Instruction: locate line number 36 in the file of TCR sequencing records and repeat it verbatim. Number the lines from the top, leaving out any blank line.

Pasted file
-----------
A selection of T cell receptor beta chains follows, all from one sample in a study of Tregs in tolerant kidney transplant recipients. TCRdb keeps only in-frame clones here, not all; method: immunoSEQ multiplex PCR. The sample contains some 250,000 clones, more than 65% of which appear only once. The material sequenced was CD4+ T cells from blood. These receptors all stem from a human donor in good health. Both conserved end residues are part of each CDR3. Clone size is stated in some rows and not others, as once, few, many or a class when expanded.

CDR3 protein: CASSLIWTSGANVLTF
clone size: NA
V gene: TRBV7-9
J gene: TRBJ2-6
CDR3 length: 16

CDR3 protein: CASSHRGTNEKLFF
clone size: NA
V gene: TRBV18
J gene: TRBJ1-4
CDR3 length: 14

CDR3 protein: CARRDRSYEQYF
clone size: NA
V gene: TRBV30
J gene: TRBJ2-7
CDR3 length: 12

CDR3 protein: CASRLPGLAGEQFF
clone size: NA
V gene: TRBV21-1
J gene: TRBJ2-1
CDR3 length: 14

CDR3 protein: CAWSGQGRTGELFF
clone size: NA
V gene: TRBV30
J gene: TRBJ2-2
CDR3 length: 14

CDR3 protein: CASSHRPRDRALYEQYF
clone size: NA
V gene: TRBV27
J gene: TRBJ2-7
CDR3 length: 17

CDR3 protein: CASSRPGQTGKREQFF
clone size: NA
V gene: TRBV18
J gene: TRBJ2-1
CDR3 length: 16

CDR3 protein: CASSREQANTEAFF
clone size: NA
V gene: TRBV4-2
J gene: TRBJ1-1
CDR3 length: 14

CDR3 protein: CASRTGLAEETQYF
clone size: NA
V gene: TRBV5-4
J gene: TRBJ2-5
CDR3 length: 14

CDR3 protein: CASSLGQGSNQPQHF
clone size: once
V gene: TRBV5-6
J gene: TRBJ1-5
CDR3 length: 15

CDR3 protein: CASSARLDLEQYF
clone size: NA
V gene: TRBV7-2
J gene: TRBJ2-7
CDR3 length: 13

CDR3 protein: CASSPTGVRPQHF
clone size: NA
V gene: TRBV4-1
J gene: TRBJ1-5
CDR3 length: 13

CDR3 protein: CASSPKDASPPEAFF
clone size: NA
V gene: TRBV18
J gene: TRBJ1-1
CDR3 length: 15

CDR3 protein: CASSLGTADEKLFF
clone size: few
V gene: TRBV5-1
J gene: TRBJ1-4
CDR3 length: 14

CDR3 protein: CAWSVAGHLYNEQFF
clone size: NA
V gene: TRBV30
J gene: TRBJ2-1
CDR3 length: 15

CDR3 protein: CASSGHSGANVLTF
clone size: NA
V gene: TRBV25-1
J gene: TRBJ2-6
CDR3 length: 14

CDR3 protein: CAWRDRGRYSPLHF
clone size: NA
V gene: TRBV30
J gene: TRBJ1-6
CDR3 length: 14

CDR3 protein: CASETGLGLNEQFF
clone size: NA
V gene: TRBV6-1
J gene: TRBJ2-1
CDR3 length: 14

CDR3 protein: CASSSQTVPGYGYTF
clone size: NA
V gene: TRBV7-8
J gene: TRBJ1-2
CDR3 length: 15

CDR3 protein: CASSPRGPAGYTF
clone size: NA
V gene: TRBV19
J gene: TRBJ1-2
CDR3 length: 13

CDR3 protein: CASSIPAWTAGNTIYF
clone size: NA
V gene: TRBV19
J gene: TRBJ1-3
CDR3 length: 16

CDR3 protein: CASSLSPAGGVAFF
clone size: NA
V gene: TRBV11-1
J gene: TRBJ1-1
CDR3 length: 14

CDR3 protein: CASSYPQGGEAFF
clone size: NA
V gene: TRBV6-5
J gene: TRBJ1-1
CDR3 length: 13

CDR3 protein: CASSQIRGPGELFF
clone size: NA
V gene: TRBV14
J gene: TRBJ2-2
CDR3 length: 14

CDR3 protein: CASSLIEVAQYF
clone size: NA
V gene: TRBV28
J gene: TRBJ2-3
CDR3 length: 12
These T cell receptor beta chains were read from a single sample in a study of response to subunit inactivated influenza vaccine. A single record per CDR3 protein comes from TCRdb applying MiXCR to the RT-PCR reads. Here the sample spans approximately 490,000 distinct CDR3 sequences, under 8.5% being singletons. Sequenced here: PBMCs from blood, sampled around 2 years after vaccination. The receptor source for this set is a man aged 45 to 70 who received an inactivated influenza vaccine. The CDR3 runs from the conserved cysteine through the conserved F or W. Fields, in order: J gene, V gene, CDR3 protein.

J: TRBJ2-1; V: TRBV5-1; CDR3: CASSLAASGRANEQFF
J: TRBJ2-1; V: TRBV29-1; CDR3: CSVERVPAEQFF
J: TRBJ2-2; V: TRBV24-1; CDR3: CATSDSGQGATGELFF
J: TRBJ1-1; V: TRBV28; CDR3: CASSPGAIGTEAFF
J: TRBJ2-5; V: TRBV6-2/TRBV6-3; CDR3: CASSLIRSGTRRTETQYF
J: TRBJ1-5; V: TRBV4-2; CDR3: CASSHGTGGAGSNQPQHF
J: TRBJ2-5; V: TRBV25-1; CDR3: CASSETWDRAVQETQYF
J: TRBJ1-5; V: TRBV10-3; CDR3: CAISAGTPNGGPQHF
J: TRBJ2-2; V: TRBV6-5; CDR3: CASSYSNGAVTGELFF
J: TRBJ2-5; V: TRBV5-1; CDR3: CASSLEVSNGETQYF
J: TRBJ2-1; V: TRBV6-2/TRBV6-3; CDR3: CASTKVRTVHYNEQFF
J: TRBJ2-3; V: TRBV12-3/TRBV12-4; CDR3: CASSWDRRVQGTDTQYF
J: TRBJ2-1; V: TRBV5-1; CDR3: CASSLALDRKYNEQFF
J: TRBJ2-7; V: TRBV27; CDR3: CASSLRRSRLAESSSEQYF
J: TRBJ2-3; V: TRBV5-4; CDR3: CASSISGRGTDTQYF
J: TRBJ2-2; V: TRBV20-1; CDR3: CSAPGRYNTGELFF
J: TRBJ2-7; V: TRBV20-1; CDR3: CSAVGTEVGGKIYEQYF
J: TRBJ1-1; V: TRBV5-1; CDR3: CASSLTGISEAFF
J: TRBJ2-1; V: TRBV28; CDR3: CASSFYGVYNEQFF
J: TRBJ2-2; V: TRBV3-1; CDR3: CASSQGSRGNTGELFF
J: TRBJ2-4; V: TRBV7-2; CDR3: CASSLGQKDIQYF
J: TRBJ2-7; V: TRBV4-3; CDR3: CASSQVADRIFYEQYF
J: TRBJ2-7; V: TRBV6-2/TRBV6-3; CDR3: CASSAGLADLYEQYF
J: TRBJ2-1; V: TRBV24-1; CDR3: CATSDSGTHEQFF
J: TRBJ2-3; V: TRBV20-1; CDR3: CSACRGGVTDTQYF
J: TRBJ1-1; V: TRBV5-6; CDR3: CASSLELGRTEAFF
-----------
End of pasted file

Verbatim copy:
CDR3 length: 16